Bayberry candles, also known as 'myrtle wax' candles, have been a part of many households for centuries. Dating back to Puritan New England in the 17th century, bayberry candles were believed to bring good luck, wealth, and prosperity to a home. The candle was made from the wax-like coating of the fruit of the bayberry shrub, which grows in abundance in the Eastern United States.
To make a bayberry candle, the berries were harvested, boiled in water, and strained. This left a wax-like coating that was then melted, poured into molds, and allowed to cool and harden. The resulting candles were known for their bright greenish-gray color, from which the phrase “a bayberry candle burned to the socket” originated.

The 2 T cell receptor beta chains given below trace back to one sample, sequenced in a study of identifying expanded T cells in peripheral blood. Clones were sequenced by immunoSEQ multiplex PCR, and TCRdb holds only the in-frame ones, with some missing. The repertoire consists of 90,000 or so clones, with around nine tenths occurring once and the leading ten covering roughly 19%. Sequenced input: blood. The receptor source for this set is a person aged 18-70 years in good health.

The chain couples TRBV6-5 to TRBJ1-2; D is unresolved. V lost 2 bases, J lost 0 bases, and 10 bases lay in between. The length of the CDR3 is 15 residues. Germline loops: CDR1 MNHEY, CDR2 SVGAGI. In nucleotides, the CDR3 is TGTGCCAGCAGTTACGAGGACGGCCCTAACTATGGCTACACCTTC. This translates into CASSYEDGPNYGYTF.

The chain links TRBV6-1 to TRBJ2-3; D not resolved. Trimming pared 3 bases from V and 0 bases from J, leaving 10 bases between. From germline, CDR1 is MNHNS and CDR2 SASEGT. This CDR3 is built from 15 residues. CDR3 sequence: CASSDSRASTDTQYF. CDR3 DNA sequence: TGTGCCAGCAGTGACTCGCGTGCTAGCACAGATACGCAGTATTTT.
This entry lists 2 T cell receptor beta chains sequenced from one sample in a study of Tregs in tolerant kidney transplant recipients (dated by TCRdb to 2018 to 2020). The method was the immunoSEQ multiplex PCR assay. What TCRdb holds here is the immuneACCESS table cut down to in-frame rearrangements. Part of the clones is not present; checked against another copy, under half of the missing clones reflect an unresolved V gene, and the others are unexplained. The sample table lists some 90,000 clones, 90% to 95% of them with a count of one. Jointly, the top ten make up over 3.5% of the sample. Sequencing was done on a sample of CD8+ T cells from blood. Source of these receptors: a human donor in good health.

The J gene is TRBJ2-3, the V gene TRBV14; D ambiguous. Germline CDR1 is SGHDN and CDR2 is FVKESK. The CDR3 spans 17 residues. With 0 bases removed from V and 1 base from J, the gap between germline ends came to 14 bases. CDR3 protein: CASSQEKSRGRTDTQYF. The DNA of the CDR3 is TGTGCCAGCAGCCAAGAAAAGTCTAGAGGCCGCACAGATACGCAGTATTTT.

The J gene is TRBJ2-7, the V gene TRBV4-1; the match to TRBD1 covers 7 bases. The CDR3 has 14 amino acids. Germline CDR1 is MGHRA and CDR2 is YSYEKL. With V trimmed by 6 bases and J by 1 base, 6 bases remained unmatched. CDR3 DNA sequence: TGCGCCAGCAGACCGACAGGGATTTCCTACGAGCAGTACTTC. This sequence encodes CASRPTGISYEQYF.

The tradition of burning bayberry candles was a symbol of good luck and prosperity. In some households, it was customary to light a bayberry candle every Christmas Eve and New Year’s Eve. This ritual was believed to bring good luck and fortune to the family for the coming year.
Today, bayberry candles are still popular for their unique color, fragrance, and history. The tradition lives on for many households around the United States of America.